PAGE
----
With a typical contrast ration of 1000:1, the NEC monitor reproduces 97% of the Adobe color space. Where’s the other 3%? The monitor slightly falls off when producing greens at the outer edge, but encompasses all yellows and increased sensitivity in the blues and reds outside of the Adobe color space. This is also something I noticed with the EIZO and the LaCie monitors The OSD is intuitive, and its controls light up on the monitor screen so that adjustments can be made in a dimly lit environment. There is more information than my profiling applications would ever need, including the ability to track and change kilowatts per hour consumption.

The NEC PA271 Wide Gamut Color Display comes with a viewing hood, all necessary cables, free MultiProfiler (, and a 4-year warranty.

Since I was going to be comparing different brands of monitors side-by-side, I needed software that would allow me to make this comparison. Keeping the playing field as level as possible I introduced ColorEyes Display ProTM into the workflow equation.

I first met Derrick Brown about five years ago at PDN PhotoPlus Expo, saved his card and received the download key shortly thereafter. I was just starting to use two monitors and I knew that there was only one piece of software that could mirror each other despite being manufactured by two different companies, and yes it worked. But now I needed more information and I snapped out of my TBTL doldrums.

This year I met Derrick once again in Naples, FL where he was a panel moderator on SoftProofing to the press industry at a commercial printing conference (his products are used by Conde Nast, National Geographic, Target, American Greeting Cards, and other leading press houses). If his software is good enough for them, I’m in. With my monitor in tow, the one I eventually kicked to the curb, we began to calibrate using ColorEyes Display ProTM It was during this tutorial that I also met Robert McCurdy, Vice President of Sales and Marketing for the family owned business GTI (, manufactures of color viewing products and viewing systems.

As the three of us sat down to profile my monitor, we used Derrik’s i one Pro as a measurement utility to measure the color temperature inside the viewing box synced with the color temperature of the monitor. The magic number, 4987K! Luminance and white point targets are set in Color Eyes so that profiling doesn’t fall out of these user determined tolerances. Don’t assume that just because it says 5000K or 6500K on your monitor that is what you are seeing. I went there, and was obviously wrong! But before I go further, a little history is in order.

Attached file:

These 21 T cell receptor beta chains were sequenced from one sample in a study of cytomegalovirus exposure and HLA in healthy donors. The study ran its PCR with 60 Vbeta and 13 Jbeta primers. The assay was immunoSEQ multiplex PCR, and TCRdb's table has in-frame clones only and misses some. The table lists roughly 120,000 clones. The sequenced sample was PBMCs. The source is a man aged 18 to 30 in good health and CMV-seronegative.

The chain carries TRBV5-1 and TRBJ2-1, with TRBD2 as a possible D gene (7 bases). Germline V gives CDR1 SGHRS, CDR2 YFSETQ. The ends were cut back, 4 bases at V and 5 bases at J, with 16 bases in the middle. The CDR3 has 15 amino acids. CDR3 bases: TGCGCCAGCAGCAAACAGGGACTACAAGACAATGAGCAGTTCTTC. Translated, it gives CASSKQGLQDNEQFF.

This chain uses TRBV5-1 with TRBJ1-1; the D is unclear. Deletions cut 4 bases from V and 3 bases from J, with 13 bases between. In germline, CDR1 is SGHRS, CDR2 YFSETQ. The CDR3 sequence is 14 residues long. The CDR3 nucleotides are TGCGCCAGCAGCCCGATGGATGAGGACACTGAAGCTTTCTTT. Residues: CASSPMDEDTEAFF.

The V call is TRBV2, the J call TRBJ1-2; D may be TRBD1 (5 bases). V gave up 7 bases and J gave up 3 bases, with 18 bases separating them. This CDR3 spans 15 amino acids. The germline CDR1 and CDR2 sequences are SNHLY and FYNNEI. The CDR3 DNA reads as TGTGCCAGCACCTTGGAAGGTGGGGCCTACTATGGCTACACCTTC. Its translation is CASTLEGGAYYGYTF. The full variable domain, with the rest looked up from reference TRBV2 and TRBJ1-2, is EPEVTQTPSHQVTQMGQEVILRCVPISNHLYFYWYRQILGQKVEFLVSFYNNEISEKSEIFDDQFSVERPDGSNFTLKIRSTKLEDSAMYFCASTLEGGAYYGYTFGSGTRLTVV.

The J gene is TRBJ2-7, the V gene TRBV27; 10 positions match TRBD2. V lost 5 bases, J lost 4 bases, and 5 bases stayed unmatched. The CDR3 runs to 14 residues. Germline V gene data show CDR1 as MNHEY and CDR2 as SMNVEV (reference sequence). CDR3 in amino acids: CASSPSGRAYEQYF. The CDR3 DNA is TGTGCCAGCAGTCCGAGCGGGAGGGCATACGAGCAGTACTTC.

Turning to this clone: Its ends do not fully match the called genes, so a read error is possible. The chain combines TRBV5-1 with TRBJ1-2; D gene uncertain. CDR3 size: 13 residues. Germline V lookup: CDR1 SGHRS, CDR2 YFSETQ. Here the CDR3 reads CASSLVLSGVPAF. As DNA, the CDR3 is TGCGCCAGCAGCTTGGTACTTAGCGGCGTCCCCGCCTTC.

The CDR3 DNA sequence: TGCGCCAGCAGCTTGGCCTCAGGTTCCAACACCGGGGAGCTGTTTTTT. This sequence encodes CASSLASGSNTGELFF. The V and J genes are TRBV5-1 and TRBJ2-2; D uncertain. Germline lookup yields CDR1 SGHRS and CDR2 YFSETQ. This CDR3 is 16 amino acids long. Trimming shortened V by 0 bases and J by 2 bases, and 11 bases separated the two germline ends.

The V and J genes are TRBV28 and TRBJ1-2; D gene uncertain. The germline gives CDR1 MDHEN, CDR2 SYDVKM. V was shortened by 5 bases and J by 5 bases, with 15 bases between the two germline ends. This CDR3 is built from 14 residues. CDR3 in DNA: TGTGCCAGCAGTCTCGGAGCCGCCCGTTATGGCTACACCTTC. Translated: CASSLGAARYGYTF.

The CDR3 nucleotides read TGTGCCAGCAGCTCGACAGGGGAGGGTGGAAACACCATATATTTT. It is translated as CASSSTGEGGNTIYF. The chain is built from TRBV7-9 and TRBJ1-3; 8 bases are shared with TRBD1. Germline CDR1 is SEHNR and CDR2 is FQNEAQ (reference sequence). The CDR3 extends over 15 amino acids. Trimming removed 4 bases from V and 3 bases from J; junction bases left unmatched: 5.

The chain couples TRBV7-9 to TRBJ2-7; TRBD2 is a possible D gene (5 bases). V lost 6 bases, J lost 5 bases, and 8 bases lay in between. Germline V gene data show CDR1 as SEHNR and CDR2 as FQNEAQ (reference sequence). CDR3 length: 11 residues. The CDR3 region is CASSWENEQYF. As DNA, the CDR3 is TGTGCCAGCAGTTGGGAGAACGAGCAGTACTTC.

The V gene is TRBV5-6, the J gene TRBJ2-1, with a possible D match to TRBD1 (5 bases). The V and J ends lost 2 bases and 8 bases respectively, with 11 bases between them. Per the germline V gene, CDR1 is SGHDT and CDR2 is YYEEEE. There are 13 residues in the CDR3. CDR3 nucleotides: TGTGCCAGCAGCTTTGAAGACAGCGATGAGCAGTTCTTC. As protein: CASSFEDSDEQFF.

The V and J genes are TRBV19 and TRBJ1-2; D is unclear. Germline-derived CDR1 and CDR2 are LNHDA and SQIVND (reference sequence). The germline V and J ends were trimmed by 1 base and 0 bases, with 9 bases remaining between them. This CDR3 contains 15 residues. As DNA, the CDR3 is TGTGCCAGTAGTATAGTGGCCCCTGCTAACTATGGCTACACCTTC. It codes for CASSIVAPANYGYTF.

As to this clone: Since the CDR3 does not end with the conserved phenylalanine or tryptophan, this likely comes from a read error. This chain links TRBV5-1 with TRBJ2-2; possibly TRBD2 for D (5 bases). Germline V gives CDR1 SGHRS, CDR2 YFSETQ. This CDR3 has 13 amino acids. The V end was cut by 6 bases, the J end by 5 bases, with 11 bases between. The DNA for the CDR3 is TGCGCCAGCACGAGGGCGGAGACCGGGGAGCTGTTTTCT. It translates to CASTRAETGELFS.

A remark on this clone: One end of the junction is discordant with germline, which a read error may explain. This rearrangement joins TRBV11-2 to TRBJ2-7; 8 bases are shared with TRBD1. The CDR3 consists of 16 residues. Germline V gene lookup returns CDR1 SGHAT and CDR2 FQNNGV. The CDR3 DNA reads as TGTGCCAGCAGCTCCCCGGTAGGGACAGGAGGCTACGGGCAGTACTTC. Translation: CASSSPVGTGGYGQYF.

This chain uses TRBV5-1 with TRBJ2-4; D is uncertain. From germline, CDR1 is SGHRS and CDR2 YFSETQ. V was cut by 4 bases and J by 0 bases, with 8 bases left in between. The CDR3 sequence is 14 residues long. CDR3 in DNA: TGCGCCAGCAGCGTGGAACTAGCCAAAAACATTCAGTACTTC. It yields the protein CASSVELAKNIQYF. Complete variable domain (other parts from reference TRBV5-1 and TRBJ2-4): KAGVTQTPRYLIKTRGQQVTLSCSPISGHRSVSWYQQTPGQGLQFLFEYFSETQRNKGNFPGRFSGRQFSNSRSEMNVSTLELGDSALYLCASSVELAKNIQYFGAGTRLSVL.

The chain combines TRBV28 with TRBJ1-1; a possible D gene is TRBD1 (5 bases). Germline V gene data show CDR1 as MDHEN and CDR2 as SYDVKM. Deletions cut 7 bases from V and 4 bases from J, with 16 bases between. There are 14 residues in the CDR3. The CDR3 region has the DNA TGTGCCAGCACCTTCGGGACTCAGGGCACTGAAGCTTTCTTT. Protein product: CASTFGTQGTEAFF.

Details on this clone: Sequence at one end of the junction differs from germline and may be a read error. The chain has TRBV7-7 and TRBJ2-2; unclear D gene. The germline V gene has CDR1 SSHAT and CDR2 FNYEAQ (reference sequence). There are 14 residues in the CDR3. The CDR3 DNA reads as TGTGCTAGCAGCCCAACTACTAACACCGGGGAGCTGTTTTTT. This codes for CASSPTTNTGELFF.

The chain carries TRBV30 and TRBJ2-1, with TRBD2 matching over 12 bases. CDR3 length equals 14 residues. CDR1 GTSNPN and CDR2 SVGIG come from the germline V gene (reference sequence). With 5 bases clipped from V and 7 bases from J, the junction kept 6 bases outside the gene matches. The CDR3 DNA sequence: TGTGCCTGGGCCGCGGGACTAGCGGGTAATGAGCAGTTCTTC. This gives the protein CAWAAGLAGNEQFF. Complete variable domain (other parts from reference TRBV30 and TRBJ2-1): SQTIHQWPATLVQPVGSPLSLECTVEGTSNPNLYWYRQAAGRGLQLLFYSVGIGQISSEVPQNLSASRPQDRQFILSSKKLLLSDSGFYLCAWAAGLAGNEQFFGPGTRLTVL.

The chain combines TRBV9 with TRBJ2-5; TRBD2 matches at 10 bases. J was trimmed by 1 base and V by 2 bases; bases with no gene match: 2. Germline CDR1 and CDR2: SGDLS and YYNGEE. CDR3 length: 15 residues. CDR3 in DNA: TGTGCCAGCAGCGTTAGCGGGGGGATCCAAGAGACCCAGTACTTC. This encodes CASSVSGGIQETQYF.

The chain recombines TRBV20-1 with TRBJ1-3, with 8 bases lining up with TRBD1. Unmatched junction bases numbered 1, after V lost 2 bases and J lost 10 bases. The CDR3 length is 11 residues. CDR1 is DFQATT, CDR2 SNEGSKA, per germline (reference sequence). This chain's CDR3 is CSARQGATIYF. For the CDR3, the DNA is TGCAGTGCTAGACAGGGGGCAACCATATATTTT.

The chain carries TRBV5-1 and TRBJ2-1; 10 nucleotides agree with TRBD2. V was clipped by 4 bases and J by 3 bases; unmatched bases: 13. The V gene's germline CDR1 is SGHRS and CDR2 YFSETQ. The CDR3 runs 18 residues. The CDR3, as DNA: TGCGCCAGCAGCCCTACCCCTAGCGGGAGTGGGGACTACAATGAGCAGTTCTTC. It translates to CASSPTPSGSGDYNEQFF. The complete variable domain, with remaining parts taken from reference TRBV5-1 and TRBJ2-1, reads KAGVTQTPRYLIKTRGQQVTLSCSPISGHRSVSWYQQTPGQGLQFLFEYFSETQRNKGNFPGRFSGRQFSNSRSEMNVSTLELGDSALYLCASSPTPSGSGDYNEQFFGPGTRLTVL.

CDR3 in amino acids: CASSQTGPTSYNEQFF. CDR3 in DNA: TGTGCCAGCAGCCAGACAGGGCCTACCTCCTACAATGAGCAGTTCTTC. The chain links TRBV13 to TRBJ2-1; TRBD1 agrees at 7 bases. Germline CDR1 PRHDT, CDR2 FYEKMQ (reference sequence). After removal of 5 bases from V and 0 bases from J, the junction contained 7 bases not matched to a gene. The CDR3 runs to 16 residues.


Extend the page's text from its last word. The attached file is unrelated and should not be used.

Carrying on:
In May 2009 the old international color viewing standard for the graphic technology and photo industry became obsolete, especially with the introduction of OBs (optical brighteners). As a result, a more stringent standard was created worldwide to optimize this critical color assessment known as ISO 3664:2009. This new standard reflects tighter quality control guidelines, reducing miscommunication in color reproduction while providing minimum criteria necessary for all color viewing systems to be met, enabling lighting engineers and manufacturers to design, test, and certify their color viewing systems to the industry viewing standards. Don’t let TBTL creep in!

One of these standards is color temperature relative to a phase of natural daylight with a correlated color temperature of 5000K. This is the accepted universal standard for color viewing in graphic arts and photography, which is meant to approximate daylight, more commonly referred to as D50. The closer a light source’s spectral power distribution is to D50, the more consistent and accurate it is.

How well are you able to judge the final outcome without a standardized light source? We use software and tools specifically for calibrating monitors and paper profiles, but commonly ignore the lighting and viewing environment where we make these critical adjustments in post production, i.e., viewing a print in our work space without a standardized light source; read ISO 3664:2009.

A number of years ago I was in Italy supervising the press run for my book, The Face of Forgiveness, in addition to watching a Danny Lyons’ book go through the Heidelberg. Although the press environment was a standardized 5000K, the publisher didn’t like what he saw because he never saw the proofs in a 5000K environment, only mixed lighting in their New York offices. With proofs in hand, we went outside and reviewed the press sheets. Hard to believe, but true. He took my advice, and went with the feedback of a controlled environment, and the correct choice. Having controlled lighting provides the photographer with important information, allowing critical changes on the final print. In other words, if lighting changes, your color changes. Without this standard we are still editing in the dark, or on a side street in Verona, Italy.

Once monitor and light box (GTI Soft view D50 Viewer SOFV-1xi, 2010 Digital Reader’s Choice award) were in harmony, the profiling began; ColorEyes Display ProTM taking over the software of the specific monitor’s display buttons. With the Eizo and LaCie, the software calibrates all of the Monitors’ Display Data Channel Common Interface (DDCCI), but with the NEC, only brightness and gains (RGB) were applied. The DDCCI for the NEC has downloadable LUTs to profile gray balance. It was after this profiling session that I realized my boat anchor, err monitor, could not meet the tolerances manually set in ColorEyes. Upon leaving, monitor under my arm, Derrick helped me carry out my newly purchased GTI viewing station.